There was a point last week at which Republican officials said they'd reached a broad agreement on a proposed economic aid package, but they weren't quite ready to unveil it. GOP leaders were on board with a broad outline of a deal, but they wanted to take a few more days to work out the details.
On Monday, after keeping everyone waiting, Republicans said they'd finally completed work on the party's proposed "Phase IV" package. On Tuesday, it all started to unravel, as GOP lawmakers started coming to terms with their own party's plan. Politico reported late yesterday:
Senate Republicans complained on Tuesday about key provisions in the GOP-authored coronavirus relief bill one day after its unveiling, as Democrats panned the proposal as a non-starter. The jockeying on Capitol Hill underscores how far apart both parties remain -- and the treacherous path Senate Majority Leader Mitch McConnell faces as he confronts internal GOP divisions and kicks off negotiations with Democrats.
Following a closed-door lunch with his GOP colleagues, Sen. Josh Hawley (R-Mo.) said of the proposed package, “It’s a mess. I can’t figure out what this bill is about. I don’t know what we’re trying to accomplish with it.”
As a rule, when people don't understand the point of a bill, the proposal is flawed in fundamental ways.
“In my many years of serving in this chamber, I have never seen a Republican majority -- or a Senate majority of any type -- respond to a national emergency in such a disorganized and disoriented fashion,” Senate Minority Leader Chuck Schumer (D-N.Y.) said yesterday. “They can’t agree on one bill. They can’t get 51 votes for anything that is comprehensive.”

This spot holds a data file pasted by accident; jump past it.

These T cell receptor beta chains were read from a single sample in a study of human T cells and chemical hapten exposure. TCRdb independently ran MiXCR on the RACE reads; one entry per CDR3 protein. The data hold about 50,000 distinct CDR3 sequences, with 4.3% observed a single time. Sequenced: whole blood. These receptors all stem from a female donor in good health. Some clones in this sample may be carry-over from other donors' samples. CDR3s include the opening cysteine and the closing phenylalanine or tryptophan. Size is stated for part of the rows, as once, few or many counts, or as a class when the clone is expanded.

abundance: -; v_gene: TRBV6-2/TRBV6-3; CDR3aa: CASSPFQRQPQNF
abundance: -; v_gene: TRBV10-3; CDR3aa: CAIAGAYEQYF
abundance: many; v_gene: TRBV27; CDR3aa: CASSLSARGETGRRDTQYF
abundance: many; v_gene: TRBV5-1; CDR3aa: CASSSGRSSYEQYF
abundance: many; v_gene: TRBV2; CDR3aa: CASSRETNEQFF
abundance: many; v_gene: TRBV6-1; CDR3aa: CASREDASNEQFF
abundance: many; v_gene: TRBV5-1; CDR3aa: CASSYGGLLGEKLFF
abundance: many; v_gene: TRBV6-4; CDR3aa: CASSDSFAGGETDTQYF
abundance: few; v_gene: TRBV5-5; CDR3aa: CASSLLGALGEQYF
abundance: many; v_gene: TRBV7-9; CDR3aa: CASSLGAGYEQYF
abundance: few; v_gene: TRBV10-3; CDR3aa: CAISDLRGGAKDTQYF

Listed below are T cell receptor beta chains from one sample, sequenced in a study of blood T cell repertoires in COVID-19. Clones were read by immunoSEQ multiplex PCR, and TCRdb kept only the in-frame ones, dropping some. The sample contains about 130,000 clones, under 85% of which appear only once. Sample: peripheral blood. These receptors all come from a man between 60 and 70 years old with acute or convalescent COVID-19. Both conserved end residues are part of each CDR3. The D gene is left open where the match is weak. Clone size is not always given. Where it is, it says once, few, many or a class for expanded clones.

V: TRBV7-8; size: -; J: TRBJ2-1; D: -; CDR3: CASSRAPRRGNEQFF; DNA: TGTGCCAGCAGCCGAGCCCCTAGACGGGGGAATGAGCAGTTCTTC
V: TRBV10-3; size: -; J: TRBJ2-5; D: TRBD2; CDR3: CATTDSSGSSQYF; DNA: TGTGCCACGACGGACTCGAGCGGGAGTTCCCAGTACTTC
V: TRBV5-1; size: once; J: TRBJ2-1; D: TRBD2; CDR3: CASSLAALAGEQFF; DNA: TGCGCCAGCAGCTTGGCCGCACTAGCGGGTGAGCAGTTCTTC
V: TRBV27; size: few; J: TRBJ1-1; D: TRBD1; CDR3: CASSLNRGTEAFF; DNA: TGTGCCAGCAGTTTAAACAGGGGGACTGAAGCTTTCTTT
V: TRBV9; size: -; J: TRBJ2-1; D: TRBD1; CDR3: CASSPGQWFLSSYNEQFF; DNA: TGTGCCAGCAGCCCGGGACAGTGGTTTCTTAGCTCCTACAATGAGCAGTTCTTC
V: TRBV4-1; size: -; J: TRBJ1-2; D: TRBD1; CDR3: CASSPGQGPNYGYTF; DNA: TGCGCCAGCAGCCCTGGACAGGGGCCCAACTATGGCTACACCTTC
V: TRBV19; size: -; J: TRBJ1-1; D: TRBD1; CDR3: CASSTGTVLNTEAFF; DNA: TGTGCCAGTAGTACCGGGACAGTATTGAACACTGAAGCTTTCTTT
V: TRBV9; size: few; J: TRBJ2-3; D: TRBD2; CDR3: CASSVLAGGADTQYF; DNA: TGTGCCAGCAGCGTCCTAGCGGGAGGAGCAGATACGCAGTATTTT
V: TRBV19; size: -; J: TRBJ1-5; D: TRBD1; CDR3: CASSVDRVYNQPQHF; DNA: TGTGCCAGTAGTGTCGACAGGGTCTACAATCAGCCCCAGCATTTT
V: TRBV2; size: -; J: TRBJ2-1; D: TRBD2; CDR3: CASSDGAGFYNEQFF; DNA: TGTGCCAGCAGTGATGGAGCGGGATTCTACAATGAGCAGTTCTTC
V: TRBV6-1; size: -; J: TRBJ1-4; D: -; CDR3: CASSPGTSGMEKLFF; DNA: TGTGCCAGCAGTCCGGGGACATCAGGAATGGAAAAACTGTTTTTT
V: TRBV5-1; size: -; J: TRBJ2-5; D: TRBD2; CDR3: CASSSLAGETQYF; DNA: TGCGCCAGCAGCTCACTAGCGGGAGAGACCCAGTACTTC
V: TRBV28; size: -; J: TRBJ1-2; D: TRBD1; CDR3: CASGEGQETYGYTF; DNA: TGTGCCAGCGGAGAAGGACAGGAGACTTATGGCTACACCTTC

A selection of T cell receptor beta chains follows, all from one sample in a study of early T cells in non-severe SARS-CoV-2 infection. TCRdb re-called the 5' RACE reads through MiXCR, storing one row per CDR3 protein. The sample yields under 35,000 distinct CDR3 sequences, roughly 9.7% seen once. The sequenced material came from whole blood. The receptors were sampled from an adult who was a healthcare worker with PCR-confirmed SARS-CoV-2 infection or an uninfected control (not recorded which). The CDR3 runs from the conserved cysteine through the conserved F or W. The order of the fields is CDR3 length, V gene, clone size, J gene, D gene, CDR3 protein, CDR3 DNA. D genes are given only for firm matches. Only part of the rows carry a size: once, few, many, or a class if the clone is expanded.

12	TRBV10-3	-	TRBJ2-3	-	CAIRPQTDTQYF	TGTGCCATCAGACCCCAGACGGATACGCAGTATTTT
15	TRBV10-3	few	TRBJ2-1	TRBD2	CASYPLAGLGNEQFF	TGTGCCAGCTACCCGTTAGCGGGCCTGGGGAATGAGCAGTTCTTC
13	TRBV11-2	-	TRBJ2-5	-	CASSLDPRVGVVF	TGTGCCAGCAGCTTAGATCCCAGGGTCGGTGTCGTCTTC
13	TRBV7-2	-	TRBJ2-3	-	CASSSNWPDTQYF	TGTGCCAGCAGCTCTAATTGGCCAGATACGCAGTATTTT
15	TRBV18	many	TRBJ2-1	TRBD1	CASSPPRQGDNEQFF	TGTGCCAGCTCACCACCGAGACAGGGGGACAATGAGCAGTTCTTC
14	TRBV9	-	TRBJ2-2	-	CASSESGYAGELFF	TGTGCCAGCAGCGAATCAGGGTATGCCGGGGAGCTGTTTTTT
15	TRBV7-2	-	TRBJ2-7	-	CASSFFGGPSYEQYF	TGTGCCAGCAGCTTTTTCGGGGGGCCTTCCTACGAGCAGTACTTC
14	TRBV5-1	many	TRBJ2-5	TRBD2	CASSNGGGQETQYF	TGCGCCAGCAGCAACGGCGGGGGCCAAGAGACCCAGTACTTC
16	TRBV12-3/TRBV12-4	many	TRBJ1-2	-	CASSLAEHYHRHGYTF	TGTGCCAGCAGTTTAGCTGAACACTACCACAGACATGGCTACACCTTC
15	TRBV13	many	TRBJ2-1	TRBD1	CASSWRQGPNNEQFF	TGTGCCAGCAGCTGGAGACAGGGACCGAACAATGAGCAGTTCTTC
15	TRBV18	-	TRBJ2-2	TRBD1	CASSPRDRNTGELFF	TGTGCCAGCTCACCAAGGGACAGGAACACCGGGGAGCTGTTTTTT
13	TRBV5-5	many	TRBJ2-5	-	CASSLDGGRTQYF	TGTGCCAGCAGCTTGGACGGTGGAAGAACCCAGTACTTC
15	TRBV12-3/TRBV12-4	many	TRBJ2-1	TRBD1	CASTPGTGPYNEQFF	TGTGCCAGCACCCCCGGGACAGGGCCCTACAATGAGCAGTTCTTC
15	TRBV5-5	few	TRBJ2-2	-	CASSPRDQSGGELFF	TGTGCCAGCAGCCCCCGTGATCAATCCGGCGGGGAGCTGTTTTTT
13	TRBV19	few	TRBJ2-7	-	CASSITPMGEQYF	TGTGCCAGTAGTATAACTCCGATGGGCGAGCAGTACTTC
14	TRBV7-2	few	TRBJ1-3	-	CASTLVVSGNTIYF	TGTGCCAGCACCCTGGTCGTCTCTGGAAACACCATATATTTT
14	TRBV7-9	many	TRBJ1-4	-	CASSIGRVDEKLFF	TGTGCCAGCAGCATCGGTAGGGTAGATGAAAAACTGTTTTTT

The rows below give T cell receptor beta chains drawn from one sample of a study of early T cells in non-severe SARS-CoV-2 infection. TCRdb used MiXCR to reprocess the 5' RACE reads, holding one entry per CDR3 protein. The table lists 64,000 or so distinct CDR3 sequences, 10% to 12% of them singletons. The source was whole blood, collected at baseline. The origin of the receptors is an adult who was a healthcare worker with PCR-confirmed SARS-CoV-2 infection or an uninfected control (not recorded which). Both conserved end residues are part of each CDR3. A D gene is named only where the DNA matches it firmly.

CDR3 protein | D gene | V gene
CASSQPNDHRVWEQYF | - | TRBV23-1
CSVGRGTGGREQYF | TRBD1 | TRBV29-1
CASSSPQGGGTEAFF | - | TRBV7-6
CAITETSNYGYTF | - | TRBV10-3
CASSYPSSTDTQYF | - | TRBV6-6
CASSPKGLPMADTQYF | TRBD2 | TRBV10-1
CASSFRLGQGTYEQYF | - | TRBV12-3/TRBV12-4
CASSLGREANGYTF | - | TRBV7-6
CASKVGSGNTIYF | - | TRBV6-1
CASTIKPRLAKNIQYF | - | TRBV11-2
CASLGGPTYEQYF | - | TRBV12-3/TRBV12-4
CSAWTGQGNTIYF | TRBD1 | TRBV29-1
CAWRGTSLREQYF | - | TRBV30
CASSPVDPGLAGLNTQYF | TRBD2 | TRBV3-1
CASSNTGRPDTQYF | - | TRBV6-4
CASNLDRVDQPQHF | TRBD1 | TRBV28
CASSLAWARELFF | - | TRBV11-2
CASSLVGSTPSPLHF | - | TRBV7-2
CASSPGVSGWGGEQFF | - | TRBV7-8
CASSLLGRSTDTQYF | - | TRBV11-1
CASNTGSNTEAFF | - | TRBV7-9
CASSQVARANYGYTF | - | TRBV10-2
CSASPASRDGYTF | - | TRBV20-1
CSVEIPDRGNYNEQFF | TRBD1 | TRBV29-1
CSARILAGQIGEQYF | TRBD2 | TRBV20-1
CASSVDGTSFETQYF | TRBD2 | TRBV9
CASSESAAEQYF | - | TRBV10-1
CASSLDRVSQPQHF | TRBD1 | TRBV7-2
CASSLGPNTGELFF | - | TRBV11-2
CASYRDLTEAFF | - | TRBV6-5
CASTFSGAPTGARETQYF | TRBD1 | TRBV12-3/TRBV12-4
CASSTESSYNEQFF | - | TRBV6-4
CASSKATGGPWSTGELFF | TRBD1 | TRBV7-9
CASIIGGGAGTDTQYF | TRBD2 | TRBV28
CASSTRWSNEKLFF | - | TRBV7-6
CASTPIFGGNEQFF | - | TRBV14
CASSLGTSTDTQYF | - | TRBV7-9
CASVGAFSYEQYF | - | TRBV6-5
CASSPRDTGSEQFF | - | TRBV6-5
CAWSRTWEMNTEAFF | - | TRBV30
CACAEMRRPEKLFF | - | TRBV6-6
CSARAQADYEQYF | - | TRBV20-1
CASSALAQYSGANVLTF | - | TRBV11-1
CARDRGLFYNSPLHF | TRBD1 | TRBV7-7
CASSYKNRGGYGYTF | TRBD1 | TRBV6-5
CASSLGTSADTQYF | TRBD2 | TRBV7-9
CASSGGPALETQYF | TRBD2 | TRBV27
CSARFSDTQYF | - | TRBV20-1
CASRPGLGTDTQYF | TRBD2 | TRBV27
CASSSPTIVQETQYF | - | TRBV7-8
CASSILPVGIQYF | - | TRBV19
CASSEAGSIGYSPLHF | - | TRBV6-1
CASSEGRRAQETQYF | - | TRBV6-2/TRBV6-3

Remember, Democrats came together on their bill on May 15. Republicans had 10 weeks to meet, discuss, negotiate, and get their act together. GOP leaders then unveiled a plan, only to have it rejected by both parties.
Complicating matters, in an act of apparent corruption, the White House insisted that the Republican blueprint include money for overhauling the FBI's existing headquarters -- a move that appeared intended to help one of Donald Trump's businesses -- only to have many GOP officials announce yesterday that they're opposed to this provision of their own plan.
The assumption has long been that as CARES Act benefits expire this week -- indeed, some key benefits have already expired for many Americans -- Congress and the White House would somehow work something out. The status quo wouldn't continue, the argument went, but policymakers would pass some kind of aid package.
That may yet happen, but to assume that success is inevitable is a mistake. Not only are the parties not close to an agreement, Republicans are at odds with each other, and the president -- who billed himself to voters as a world-class dealmaker -- is on the sidelines, unable to play a constructive role in the process.
Congress is scheduled to leave town next week for its August break. The odds of a breakthrough before that deadline aren't great.